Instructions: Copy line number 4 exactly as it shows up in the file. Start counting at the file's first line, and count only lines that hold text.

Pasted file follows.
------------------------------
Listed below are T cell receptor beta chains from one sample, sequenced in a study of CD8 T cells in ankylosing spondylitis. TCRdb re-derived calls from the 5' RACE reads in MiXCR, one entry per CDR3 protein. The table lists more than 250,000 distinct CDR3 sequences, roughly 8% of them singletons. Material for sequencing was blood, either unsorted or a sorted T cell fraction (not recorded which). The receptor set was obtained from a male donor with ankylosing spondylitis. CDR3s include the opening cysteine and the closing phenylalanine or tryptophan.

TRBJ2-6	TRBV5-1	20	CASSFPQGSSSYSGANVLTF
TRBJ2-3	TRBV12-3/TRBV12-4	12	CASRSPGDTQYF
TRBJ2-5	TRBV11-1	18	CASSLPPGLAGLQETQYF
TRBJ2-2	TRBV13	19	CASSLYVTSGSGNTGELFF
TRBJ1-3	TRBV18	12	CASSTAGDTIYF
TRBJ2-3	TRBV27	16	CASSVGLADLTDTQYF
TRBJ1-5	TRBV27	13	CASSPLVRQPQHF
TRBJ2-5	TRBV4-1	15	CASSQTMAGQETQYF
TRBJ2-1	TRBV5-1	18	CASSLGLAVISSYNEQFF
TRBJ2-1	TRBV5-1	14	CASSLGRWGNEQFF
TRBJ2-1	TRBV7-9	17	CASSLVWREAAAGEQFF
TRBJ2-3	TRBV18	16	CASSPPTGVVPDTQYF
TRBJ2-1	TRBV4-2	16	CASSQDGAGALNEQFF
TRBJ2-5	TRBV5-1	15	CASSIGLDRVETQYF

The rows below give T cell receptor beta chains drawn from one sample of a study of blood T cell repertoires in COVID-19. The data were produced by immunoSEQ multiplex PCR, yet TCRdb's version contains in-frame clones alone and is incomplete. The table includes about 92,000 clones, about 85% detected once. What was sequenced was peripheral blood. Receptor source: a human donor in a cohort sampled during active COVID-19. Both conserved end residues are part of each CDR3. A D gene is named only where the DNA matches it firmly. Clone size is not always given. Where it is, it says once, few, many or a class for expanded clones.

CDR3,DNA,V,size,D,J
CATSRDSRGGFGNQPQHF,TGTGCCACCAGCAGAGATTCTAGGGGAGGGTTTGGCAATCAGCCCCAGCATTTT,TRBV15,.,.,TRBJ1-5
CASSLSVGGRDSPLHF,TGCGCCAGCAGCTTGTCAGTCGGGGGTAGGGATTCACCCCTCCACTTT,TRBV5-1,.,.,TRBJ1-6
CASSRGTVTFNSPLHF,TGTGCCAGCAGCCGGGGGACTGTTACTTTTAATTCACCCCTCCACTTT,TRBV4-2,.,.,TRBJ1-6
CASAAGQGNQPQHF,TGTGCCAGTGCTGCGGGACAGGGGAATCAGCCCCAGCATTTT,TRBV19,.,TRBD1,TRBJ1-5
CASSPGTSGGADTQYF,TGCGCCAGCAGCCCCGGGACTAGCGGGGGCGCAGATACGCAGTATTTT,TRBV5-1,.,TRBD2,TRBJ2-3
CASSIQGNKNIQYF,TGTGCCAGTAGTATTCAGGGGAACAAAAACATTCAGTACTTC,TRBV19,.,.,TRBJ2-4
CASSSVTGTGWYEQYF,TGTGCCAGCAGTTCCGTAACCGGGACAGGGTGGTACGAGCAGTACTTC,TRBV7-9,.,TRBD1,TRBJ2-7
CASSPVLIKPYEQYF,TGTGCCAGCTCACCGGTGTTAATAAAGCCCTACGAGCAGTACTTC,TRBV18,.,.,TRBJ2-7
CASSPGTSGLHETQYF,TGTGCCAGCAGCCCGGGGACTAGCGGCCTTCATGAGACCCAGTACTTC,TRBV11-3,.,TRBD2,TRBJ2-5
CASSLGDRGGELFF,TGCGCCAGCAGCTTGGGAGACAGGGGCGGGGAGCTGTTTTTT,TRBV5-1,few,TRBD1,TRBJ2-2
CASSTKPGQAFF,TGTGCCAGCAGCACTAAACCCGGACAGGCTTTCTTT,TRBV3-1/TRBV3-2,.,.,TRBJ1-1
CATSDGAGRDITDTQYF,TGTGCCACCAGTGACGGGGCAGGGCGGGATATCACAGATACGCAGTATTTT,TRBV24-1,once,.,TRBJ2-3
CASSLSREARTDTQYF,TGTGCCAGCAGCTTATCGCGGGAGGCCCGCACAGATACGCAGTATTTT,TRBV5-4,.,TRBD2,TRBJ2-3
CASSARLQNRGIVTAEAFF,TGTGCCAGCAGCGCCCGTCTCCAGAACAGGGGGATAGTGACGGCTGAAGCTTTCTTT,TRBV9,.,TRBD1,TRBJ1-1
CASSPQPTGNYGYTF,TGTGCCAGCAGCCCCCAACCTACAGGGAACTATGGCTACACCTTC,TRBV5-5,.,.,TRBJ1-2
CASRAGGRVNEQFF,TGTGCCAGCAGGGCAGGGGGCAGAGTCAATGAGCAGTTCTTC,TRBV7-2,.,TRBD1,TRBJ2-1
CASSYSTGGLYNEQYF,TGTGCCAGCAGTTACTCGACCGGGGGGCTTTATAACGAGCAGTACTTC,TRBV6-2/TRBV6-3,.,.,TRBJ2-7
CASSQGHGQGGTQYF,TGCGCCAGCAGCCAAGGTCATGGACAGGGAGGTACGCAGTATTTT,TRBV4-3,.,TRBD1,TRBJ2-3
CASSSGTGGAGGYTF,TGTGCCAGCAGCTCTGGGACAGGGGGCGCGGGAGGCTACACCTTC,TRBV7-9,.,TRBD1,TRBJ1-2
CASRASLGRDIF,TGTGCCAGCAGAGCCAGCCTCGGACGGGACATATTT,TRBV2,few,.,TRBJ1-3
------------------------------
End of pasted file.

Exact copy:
TRBJ2-5	TRBV11-1	18	CASSLPPGLAGLQETQYF